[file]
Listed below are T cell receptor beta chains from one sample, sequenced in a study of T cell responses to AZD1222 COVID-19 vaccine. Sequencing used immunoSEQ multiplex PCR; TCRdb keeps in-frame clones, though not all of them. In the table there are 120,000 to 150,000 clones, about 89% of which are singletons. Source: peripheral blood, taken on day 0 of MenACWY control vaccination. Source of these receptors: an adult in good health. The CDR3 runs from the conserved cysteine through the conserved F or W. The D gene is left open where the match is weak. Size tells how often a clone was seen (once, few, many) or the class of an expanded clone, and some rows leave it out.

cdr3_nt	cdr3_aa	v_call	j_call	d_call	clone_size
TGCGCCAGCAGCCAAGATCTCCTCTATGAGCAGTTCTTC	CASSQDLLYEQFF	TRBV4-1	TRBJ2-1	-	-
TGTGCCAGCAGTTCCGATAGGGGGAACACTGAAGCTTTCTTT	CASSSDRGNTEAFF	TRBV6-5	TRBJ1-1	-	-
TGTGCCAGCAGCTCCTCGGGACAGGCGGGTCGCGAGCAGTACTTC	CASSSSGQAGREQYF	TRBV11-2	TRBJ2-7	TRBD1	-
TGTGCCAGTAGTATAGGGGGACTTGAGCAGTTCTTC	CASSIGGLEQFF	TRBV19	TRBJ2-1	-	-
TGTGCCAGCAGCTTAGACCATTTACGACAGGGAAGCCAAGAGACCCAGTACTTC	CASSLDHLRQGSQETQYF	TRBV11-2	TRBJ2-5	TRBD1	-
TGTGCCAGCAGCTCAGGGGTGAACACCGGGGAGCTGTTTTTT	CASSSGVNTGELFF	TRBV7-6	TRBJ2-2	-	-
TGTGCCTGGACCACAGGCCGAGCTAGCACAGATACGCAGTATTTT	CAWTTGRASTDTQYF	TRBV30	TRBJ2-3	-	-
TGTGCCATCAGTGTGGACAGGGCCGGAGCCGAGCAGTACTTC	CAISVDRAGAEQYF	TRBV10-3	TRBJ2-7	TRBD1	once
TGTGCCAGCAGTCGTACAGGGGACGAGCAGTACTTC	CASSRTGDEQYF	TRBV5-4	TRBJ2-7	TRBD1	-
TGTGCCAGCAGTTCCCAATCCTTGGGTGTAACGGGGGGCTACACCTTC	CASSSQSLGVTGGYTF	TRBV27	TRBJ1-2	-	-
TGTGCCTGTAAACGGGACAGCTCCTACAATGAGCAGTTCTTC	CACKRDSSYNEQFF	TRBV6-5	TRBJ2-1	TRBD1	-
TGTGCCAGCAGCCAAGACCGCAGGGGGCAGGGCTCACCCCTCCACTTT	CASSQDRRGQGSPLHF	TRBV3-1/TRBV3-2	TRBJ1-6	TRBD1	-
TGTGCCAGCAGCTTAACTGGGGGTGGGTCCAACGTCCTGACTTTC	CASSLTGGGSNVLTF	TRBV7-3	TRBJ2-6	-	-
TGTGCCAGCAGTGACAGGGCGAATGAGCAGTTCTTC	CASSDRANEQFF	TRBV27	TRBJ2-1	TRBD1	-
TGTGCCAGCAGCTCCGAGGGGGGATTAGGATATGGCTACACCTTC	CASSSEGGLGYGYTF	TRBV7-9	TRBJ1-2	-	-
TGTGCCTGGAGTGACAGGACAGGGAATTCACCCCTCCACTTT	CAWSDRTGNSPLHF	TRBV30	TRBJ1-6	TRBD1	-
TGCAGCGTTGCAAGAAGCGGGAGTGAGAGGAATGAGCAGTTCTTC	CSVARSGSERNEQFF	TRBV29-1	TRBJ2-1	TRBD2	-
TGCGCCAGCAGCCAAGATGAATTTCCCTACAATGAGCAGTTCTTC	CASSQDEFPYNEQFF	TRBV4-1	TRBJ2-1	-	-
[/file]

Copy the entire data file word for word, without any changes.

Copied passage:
Listed below are T cell receptor beta chains from one sample, sequenced in a study of T cell responses to AZD1222 COVID-19 vaccine. Sequencing used immunoSEQ multiplex PCR; TCRdb keeps in-frame clones, though not all of them. In the table there are 120,000 to 150,000 clones, about 89% of which are singletons. Source: peripheral blood, taken on day 0 of MenACWY control vaccination. Source of these receptors: an adult in good health. The CDR3 runs from the conserved cysteine through the conserved F or W. The D gene is left open where the match is weak. Size tells how often a clone was seen (once, few, many) or the class of an expanded clone, and some rows leave it out.

cdr3_nt	cdr3_aa	v_call	j_call	d_call	clone_size
TGCGCCAGCAGCCAAGATCTCCTCTATGAGCAGTTCTTC	CASSQDLLYEQFF	TRBV4-1	TRBJ2-1	-	-
TGTGCCAGCAGTTCCGATAGGGGGAACACTGAAGCTTTCTTT	CASSSDRGNTEAFF	TRBV6-5	TRBJ1-1	-	-
TGTGCCAGCAGCTCCTCGGGACAGGCGGGTCGCGAGCAGTACTTC	CASSSSGQAGREQYF	TRBV11-2	TRBJ2-7	TRBD1	-
TGTGCCAGTAGTATAGGGGGACTTGAGCAGTTCTTC	CASSIGGLEQFF	TRBV19	TRBJ2-1	-	-
TGTGCCAGCAGCTTAGACCATTTACGACAGGGAAGCCAAGAGACCCAGTACTTC	CASSLDHLRQGSQETQYF	TRBV11-2	TRBJ2-5	TRBD1	-
TGTGCCAGCAGCTCAGGGGTGAACACCGGGGAGCTGTTTTTT	CASSSGVNTGELFF	TRBV7-6	TRBJ2-2	-	-
TGTGCCTGGACCACAGGCCGAGCTAGCACAGATACGCAGTATTTT	CAWTTGRASTDTQYF	TRBV30	TRBJ2-3	-	-
TGTGCCATCAGTGTGGACAGGGCCGGAGCCGAGCAGTACTTC	CAISVDRAGAEQYF	TRBV10-3	TRBJ2-7	TRBD1	once
TGTGCCAGCAGTCGTACAGGGGACGAGCAGTACTTC	CASSRTGDEQYF	TRBV5-4	TRBJ2-7	TRBD1	-
TGTGCCAGCAGTTCCCAATCCTTGGGTGTAACGGGGGGCTACACCTTC	CASSSQSLGVTGGYTF	TRBV27	TRBJ1-2	-	-
TGTGCCTGTAAACGGGACAGCTCCTACAATGAGCAGTTCTTC	CACKRDSSYNEQFF	TRBV6-5	TRBJ2-1	TRBD1	-
TGTGCCAGCAGCCAAGACCGCAGGGGGCAGGGCTCACCCCTCCACTTT	CASSQDRRGQGSPLHF	TRBV3-1/TRBV3-2	TRBJ1-6	TRBD1	-
TGTGCCAGCAGCTTAACTGGGGGTGGGTCCAACGTCCTGACTTTC	CASSLTGGGSNVLTF	TRBV7-3	TRBJ2-6	-	-
TGTGCCAGCAGTGACAGGGCGAATGAGCAGTTCTTC	CASSDRANEQFF	TRBV27	TRBJ2-1	TRBD1	-
TGTGCCAGCAGCTCCGAGGGGGGATTAGGATATGGCTACACCTTC	CASSSEGGLGYGYTF	TRBV7-9	TRBJ1-2	-	-
TGTGCCTGGAGTGACAGGACAGGGAATTCACCCCTCCACTTT	CAWSDRTGNSPLHF	TRBV30	TRBJ1-6	TRBD1	-
TGCAGCGTTGCAAGAAGCGGGAGTGAGAGGAATGAGCAGTTCTTC	CSVARSGSERNEQFF	TRBV29-1	TRBJ2-1	TRBD2	-
TGCGCCAGCAGCCAAGATGAATTTCCCTACAATGAGCAGTTCTTC	CASSQDEFPYNEQFF	TRBV4-1	TRBJ2-1	-	-